JESUITS IN THE NEW WORLDPOPE GREGORY XIII. 1502-1585.
Manuscript Document, 1 page, folio, vellum, Rome, February 10, 1579, in Latin, matted and framed. Sold with a uniformly framed portrait.
PAPAL BULL EXTENDING THE RIGHTS OF THE JESUITS IN THE NEW WORLD. All of the rights and powers that had been granted by Pope Pius V to those in the West Indies are to be extended across the New World, specifically to Brazil, Peru and New Spain. Pope Gregory begins by stating that "it seems reasonable that those who live under the same religious rule and practice should enjoy the same spiritual rights," and asserts that those privileges are being extended "by our own initiative and not at the urging of any request presented to us concerning the matter." The document closes, "Given in Rome at Saint Peter's under the ring of the Fisherman on the X [10th] day of February, M.D.LXXXVIIII , in the seventh year of our Pontificate / Caesar Glorierius."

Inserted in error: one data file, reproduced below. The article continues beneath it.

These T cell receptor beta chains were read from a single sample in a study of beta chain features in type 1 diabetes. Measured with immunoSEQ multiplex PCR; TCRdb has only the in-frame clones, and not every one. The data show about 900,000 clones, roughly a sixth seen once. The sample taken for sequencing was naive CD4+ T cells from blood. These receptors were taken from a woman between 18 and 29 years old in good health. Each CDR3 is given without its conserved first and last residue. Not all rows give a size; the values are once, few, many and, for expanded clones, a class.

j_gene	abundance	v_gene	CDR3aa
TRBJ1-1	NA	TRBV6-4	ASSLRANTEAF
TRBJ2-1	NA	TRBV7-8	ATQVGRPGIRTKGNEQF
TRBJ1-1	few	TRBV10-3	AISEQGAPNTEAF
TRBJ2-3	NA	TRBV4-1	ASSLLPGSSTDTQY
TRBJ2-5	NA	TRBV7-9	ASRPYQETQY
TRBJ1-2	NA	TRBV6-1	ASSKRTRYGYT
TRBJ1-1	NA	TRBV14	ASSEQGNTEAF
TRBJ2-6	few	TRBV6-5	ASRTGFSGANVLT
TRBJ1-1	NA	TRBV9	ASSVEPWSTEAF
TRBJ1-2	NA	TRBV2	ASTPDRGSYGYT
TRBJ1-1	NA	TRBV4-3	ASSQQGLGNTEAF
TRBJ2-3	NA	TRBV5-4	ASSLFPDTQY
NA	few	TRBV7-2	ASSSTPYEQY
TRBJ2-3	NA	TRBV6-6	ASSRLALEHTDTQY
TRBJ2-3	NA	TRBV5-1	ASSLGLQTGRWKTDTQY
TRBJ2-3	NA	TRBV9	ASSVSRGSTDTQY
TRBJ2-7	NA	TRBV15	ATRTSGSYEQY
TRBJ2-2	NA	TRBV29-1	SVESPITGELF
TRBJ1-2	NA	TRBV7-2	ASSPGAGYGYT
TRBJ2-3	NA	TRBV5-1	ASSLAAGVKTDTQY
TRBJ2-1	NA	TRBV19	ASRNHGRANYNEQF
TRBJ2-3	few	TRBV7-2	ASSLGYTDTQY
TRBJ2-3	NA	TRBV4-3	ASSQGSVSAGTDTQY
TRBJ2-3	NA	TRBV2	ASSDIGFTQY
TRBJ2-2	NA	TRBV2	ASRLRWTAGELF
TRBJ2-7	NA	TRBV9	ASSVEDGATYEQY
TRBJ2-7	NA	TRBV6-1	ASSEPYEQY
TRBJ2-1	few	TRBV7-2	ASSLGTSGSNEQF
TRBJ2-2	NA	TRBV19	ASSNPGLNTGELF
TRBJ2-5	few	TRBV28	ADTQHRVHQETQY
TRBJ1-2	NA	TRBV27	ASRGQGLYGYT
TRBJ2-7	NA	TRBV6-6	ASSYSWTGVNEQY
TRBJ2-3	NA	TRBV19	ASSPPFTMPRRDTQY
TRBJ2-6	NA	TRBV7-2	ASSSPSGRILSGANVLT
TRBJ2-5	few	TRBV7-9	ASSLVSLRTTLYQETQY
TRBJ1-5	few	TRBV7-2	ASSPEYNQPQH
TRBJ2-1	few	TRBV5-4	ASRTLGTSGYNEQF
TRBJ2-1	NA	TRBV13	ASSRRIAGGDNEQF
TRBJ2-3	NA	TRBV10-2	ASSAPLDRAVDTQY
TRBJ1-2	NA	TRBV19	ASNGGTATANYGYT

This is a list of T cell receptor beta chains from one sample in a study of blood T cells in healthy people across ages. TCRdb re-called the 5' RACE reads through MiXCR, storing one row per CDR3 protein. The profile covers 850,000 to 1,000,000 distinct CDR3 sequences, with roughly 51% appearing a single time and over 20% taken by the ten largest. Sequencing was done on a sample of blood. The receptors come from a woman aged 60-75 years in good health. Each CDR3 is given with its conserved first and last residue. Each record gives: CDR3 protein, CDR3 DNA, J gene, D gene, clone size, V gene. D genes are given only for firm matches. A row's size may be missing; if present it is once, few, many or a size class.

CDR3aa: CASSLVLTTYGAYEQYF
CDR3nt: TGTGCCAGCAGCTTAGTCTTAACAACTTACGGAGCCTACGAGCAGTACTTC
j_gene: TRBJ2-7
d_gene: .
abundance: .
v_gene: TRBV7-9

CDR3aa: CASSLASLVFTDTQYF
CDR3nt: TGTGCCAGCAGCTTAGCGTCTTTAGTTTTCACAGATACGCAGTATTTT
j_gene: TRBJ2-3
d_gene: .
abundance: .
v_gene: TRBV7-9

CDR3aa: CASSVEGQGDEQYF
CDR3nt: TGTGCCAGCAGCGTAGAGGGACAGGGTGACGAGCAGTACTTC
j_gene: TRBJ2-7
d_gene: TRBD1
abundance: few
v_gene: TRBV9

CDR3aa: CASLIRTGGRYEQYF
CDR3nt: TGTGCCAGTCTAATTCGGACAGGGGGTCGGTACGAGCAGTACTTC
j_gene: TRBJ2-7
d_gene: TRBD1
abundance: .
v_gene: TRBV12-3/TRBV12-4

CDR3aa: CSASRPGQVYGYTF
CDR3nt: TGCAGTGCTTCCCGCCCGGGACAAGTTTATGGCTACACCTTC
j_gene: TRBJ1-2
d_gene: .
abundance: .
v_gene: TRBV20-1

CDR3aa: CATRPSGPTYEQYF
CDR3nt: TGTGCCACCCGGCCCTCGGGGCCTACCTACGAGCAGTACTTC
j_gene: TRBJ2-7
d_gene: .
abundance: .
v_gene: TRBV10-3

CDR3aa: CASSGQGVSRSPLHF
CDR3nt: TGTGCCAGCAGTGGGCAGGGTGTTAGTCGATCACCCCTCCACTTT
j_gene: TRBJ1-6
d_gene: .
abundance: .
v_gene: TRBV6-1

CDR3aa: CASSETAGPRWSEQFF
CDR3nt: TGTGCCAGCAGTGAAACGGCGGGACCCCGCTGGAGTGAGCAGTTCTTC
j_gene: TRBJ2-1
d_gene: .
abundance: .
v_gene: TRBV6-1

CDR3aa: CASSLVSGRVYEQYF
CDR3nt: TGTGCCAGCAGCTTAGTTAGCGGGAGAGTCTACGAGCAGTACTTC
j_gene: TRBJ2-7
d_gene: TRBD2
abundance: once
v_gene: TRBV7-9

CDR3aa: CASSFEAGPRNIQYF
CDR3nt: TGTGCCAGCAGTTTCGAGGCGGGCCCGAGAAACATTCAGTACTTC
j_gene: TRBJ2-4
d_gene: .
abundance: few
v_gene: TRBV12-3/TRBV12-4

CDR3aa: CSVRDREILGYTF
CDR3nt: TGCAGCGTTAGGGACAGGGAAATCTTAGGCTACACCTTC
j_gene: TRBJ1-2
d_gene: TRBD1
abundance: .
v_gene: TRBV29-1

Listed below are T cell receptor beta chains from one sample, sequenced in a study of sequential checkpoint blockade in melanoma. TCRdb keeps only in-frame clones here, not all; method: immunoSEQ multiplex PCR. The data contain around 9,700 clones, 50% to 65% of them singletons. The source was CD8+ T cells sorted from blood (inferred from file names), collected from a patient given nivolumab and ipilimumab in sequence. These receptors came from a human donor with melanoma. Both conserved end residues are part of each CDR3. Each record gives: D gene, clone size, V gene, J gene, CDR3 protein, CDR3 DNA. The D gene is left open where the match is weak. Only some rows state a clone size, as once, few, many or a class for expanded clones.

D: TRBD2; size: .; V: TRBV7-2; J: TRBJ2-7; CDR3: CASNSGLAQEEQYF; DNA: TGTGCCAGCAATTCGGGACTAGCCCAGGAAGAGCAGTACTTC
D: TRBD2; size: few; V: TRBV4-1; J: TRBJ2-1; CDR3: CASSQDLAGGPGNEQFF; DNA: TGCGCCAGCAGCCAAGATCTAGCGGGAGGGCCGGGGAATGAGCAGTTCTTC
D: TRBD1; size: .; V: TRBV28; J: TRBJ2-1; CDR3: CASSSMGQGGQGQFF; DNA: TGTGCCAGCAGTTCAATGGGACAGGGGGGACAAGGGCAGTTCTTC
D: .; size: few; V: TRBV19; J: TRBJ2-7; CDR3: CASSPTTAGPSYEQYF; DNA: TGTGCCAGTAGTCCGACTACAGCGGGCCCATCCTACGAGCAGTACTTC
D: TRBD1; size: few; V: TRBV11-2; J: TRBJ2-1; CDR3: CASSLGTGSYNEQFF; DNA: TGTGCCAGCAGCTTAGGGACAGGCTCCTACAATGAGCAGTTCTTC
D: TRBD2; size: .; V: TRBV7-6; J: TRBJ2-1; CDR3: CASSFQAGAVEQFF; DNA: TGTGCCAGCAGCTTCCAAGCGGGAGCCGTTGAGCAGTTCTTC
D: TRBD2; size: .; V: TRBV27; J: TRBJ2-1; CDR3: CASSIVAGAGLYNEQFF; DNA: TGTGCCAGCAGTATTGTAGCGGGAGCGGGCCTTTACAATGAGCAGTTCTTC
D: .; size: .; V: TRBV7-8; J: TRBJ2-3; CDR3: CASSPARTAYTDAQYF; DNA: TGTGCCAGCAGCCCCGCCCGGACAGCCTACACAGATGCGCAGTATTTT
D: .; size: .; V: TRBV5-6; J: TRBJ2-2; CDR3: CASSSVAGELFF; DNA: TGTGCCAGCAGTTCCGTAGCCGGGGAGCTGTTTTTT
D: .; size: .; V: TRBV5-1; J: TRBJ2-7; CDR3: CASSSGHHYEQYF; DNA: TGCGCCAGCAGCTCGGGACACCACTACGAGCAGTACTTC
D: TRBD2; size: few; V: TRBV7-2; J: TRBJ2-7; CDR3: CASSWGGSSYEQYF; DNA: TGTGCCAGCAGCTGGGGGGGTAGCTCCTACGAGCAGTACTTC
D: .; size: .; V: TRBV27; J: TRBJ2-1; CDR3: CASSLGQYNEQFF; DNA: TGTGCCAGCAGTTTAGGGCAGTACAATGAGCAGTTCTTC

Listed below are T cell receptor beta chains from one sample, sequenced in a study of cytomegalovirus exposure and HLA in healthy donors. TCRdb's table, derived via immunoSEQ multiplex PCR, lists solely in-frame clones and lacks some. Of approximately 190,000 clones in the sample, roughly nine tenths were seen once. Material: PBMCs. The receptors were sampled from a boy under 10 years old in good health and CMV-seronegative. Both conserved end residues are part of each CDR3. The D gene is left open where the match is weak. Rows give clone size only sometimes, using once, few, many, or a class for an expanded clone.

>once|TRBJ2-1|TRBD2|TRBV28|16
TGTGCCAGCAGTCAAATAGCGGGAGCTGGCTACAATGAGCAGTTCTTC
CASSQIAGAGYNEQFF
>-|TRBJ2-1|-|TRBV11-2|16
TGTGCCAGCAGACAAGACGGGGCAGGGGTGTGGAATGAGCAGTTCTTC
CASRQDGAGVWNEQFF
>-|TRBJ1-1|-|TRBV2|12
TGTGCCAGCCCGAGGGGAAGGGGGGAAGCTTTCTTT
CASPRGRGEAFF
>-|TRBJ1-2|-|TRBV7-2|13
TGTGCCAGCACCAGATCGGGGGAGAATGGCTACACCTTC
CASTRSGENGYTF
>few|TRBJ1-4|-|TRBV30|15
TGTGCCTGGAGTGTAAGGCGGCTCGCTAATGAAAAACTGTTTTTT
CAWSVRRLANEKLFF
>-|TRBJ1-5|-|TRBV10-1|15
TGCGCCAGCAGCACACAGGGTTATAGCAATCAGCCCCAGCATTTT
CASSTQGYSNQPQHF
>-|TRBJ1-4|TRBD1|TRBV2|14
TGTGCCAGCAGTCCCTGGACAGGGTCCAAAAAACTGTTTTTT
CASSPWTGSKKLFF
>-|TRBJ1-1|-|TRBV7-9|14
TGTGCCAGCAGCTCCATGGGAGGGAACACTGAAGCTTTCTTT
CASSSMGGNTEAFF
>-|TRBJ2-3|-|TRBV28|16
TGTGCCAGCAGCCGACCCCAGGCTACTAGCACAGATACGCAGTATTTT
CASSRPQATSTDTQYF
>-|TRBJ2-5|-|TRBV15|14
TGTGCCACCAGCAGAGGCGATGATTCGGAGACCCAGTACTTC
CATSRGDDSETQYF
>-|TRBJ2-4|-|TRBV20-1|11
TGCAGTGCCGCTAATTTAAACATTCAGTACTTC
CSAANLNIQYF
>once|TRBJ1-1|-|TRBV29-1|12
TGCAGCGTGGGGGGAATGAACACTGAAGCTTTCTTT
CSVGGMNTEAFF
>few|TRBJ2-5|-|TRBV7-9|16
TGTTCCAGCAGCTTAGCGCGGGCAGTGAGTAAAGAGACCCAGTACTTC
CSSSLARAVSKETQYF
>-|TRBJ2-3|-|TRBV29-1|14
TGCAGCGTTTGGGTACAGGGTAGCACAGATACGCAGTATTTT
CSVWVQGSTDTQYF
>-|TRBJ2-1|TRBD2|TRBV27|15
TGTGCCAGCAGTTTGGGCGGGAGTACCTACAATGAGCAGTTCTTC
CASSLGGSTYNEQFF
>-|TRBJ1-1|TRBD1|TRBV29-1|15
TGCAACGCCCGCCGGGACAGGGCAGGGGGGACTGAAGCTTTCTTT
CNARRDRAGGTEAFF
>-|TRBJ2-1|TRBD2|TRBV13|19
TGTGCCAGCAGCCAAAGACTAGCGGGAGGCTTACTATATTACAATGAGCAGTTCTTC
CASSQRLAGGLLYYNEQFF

The document also provides an early example of the use of the Gregorian calendarthat which we use todaynamed for Gregory XIII after he adopted it in 1578 in replacement of the Julian calendar. Gregory XIII (born Ugo Boncompagni) served as Pope from 1572 to 1585. This extension of Jesuit rights into Brazil, Peru and New Spain came at a crucial time in the History of the Society of Jesus. They had been the first religious order to establish missions in the New World: in St Augustine, Florida in 1565, Mexico in 1572, Peru in 1567, and Brazil in 1549. With the joining of Portugal and Spain in 1580, Franciscans began to to establish more missions in North America, often taking over those run by the Jesuits and so forcing the Jesuits to turn to South America. Pope Gregory looked favorably on the Jesuit Order, seeing them as an important advance guard to bring Christianity to the Americas. Other Popes were not as favorably inclined.